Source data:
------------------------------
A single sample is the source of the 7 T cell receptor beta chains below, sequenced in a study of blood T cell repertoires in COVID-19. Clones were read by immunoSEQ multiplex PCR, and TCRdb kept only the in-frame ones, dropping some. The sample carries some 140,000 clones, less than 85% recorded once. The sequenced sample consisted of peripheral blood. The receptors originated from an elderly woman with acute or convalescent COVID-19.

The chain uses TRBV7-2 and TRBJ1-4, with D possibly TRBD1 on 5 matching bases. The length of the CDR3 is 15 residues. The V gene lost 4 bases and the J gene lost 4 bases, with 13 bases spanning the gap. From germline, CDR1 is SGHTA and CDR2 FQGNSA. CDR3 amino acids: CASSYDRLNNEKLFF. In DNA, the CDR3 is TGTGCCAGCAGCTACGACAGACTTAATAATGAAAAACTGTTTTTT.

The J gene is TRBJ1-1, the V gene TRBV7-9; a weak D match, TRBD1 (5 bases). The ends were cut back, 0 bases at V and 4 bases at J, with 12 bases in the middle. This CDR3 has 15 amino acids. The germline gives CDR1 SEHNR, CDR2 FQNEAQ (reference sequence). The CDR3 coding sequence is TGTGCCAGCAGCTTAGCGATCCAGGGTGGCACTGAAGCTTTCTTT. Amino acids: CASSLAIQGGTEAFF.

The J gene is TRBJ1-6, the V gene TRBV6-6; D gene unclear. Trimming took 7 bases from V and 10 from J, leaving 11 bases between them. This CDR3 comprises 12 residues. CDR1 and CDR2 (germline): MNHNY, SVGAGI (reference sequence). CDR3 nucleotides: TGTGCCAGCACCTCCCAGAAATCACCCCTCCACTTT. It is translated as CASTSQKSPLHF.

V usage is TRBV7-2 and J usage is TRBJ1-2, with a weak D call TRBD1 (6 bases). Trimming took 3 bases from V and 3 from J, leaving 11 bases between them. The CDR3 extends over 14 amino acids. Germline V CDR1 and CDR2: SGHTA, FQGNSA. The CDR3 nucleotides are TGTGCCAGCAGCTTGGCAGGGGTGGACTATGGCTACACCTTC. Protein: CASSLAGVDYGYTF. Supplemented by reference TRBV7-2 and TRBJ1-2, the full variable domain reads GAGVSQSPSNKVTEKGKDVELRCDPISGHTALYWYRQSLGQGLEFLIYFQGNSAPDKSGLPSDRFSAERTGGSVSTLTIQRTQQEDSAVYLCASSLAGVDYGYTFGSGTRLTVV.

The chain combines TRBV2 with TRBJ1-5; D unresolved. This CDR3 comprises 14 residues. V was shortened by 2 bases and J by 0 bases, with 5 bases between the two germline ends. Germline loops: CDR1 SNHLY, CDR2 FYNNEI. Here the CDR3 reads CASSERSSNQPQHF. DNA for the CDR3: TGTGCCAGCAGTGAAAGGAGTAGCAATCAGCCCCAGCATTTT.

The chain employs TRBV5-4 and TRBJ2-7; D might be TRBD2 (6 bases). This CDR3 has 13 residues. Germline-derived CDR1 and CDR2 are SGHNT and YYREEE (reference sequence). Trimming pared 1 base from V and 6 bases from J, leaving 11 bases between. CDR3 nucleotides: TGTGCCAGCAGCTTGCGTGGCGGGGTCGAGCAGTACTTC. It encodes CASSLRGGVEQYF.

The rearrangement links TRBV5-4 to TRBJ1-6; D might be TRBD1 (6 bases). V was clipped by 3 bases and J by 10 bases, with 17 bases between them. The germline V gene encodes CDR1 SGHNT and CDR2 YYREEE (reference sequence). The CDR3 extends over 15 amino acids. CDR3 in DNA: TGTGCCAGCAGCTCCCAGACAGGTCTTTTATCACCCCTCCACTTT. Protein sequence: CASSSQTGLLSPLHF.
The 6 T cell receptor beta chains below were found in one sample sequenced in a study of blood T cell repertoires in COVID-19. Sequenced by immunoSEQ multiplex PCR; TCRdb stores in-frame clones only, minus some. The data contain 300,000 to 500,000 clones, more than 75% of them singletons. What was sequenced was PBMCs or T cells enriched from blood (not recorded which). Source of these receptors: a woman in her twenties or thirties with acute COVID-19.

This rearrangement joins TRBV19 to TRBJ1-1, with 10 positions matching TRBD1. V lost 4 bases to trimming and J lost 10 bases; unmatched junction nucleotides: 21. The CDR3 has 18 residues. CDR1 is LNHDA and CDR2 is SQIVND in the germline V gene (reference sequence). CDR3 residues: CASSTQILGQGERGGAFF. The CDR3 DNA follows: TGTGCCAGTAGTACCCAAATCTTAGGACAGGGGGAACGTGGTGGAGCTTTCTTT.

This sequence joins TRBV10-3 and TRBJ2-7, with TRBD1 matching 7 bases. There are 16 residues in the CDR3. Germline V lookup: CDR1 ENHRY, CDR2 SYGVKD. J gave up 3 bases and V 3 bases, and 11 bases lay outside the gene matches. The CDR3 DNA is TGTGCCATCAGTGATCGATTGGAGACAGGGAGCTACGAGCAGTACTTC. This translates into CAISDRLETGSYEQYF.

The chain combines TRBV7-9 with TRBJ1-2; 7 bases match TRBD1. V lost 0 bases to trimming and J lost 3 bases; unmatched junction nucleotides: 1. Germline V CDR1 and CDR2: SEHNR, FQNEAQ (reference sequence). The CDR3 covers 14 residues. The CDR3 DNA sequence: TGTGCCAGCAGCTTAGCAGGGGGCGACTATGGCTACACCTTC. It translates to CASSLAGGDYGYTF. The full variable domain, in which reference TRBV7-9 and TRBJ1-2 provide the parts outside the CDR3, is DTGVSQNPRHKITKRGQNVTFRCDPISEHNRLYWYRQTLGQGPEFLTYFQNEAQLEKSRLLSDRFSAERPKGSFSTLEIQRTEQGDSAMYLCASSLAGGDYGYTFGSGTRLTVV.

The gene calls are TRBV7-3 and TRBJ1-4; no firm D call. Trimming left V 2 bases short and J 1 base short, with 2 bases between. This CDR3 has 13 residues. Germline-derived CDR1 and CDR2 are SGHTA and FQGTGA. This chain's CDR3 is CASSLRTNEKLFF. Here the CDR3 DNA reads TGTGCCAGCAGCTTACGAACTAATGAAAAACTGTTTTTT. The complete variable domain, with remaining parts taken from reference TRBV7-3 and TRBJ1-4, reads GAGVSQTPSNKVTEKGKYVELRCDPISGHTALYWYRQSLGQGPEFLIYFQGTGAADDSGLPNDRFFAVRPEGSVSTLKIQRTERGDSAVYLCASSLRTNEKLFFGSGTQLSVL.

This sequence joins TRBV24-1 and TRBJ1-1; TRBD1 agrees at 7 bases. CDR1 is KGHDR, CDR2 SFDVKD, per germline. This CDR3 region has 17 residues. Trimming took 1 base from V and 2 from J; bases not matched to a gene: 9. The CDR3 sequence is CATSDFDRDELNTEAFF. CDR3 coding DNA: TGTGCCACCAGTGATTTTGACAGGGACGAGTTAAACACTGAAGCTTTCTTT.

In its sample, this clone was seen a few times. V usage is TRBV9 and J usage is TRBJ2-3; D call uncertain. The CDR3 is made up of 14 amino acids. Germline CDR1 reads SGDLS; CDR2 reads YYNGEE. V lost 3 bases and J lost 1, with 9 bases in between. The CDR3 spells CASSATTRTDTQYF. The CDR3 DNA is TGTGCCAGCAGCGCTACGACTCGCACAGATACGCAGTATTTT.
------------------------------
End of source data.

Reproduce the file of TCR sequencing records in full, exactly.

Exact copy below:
A single sample is the source of the 7 T cell receptor beta chains below, sequenced in a study of blood T cell repertoires in COVID-19. Clones were read by immunoSEQ multiplex PCR, and TCRdb kept only the in-frame ones, dropping some. The sample carries some 140,000 clones, less than 85% recorded once. The sequenced sample consisted of peripheral blood. The receptors originated from an elderly woman with acute or convalescent COVID-19.

The chain uses TRBV7-2 and TRBJ1-4, with D possibly TRBD1 on 5 matching bases. The length of the CDR3 is 15 residues. The V gene lost 4 bases and the J gene lost 4 bases, with 13 bases spanning the gap. From germline, CDR1 is SGHTA and CDR2 FQGNSA. CDR3 amino acids: CASSYDRLNNEKLFF. In DNA, the CDR3 is TGTGCCAGCAGCTACGACAGACTTAATAATGAAAAACTGTTTTTT.

The J gene is TRBJ1-1, the V gene TRBV7-9; a weak D match, TRBD1 (5 bases). The ends were cut back, 0 bases at V and 4 bases at J, with 12 bases in the middle. This CDR3 has 15 amino acids. The germline gives CDR1 SEHNR, CDR2 FQNEAQ (reference sequence). The CDR3 coding sequence is TGTGCCAGCAGCTTAGCGATCCAGGGTGGCACTGAAGCTTTCTTT. Amino acids: CASSLAIQGGTEAFF.

The J gene is TRBJ1-6, the V gene TRBV6-6; D gene unclear. Trimming took 7 bases from V and 10 from J, leaving 11 bases between them. This CDR3 comprises 12 residues. CDR1 and CDR2 (germline): MNHNY, SVGAGI (reference sequence). CDR3 nucleotides: TGTGCCAGCACCTCCCAGAAATCACCCCTCCACTTT. It is translated as CASTSQKSPLHF.

V usage is TRBV7-2 and J usage is TRBJ1-2, with a weak D call TRBD1 (6 bases). Trimming took 3 bases from V and 3 from J, leaving 11 bases between them. The CDR3 extends over 14 amino acids. Germline V CDR1 and CDR2: SGHTA, FQGNSA. The CDR3 nucleotides are TGTGCCAGCAGCTTGGCAGGGGTGGACTATGGCTACACCTTC. Protein: CASSLAGVDYGYTF. Supplemented by reference TRBV7-2 and TRBJ1-2, the full variable domain reads GAGVSQSPSNKVTEKGKDVELRCDPISGHTALYWYRQSLGQGLEFLIYFQGNSAPDKSGLPSDRFSAERTGGSVSTLTIQRTQQEDSAVYLCASSLAGVDYGYTFGSGTRLTVV.

The chain combines TRBV2 with TRBJ1-5; D unresolved. This CDR3 comprises 14 residues. V was shortened by 2 bases and J by 0 bases, with 5 bases between the two germline ends. Germline loops: CDR1 SNHLY, CDR2 FYNNEI. Here the CDR3 reads CASSERSSNQPQHF. DNA for the CDR3: TGTGCCAGCAGTGAAAGGAGTAGCAATCAGCCCCAGCATTTT.

The chain employs TRBV5-4 and TRBJ2-7; D might be TRBD2 (6 bases). This CDR3 has 13 residues. Germline-derived CDR1 and CDR2 are SGHNT and YYREEE (reference sequence). Trimming pared 1 base from V and 6 bases from J, leaving 11 bases between. CDR3 nucleotides: TGTGCCAGCAGCTTGCGTGGCGGGGTCGAGCAGTACTTC. It encodes CASSLRGGVEQYF.

The rearrangement links TRBV5-4 to TRBJ1-6; D might be TRBD1 (6 bases). V was clipped by 3 bases and J by 10 bases, with 17 bases between them. The germline V gene encodes CDR1 SGHNT and CDR2 YYREEE (reference sequence). The CDR3 extends over 15 amino acids. CDR3 in DNA: TGTGCCAGCAGCTCCCAGACAGGTCTTTTATCACCCCTCCACTTT. Protein sequence: CASSSQTGLLSPLHF.
The 6 T cell receptor beta chains below were found in one sample sequenced in a study of blood T cell repertoires in COVID-19. Sequenced by immunoSEQ multiplex PCR; TCRdb stores in-frame clones only, minus some. The data contain 300,000 to 500,000 clones, more than 75% of them singletons. What was sequenced was PBMCs or T cells enriched from blood (not recorded which). Source of these receptors: a woman in her twenties or thirties with acute COVID-19.

This rearrangement joins TRBV19 to TRBJ1-1, with 10 positions matching TRBD1. V lost 4 bases to trimming and J lost 10 bases; unmatched junction nucleotides: 21. The CDR3 has 18 residues. CDR1 is LNHDA and CDR2 is SQIVND in the germline V gene (reference sequence). CDR3 residues: CASSTQILGQGERGGAFF. The CDR3 DNA follows: TGTGCCAGTAGTACCCAAATCTTAGGACAGGGGGAACGTGGTGGAGCTTTCTTT.

This sequence joins TRBV10-3 and TRBJ2-7, with TRBD1 matching 7 bases. There are 16 residues in the CDR3. Germline V lookup: CDR1 ENHRY, CDR2 SYGVKD. J gave up 3 bases and V 3 bases, and 11 bases lay outside the gene matches. The CDR3 DNA is TGTGCCATCAGTGATCGATTGGAGACAGGGAGCTACGAGCAGTACTTC. This translates into CAISDRLETGSYEQYF.

The chain combines TRBV7-9 with TRBJ1-2; 7 bases match TRBD1. V lost 0 bases to trimming and J lost 3 bases; unmatched junction nucleotides: 1. Germline V CDR1 and CDR2: SEHNR, FQNEAQ (reference sequence). The CDR3 covers 14 residues. The CDR3 DNA sequence: TGTGCCAGCAGCTTAGCAGGGGGCGACTATGGCTACACCTTC. It translates to CASSLAGGDYGYTF. The full variable domain, in which reference TRBV7-9 and TRBJ1-2 provide the parts outside the CDR3, is DTGVSQNPRHKITKRGQNVTFRCDPISEHNRLYWYRQTLGQGPEFLTYFQNEAQLEKSRLLSDRFSAERPKGSFSTLEIQRTEQGDSAMYLCASSLAGGDYGYTFGSGTRLTVV.

The gene calls are TRBV7-3 and TRBJ1-4; no firm D call. Trimming left V 2 bases short and J 1 base short, with 2 bases between. This CDR3 has 13 residues. Germline-derived CDR1 and CDR2 are SGHTA and FQGTGA. This chain's CDR3 is CASSLRTNEKLFF. Here the CDR3 DNA reads TGTGCCAGCAGCTTACGAACTAATGAAAAACTGTTTTTT. The complete variable domain, with remaining parts taken from reference TRBV7-3 and TRBJ1-4, reads GAGVSQTPSNKVTEKGKYVELRCDPISGHTALYWYRQSLGQGPEFLIYFQGTGAADDSGLPNDRFFAVRPEGSVSTLKIQRTERGDSAVYLCASSLRTNEKLFFGSGTQLSVL.

This sequence joins TRBV24-1 and TRBJ1-1; TRBD1 agrees at 7 bases. CDR1 is KGHDR, CDR2 SFDVKD, per germline. This CDR3 region has 17 residues. Trimming took 1 base from V and 2 from J; bases not matched to a gene: 9. The CDR3 sequence is CATSDFDRDELNTEAFF. CDR3 coding DNA: TGTGCCACCAGTGATTTTGACAGGGACGAGTTAAACACTGAAGCTTTCTTT.

In its sample, this clone was seen a few times. V usage is TRBV9 and J usage is TRBJ2-3; D call uncertain. The CDR3 is made up of 14 amino acids. Germline CDR1 reads SGDLS; CDR2 reads YYNGEE. V lost 3 bases and J lost 1, with 9 bases in between. The CDR3 spells CASSATTRTDTQYF. The CDR3 DNA is TGTGCCAGCAGCGCTACGACTCGCACAGATACGCAGTATTTT.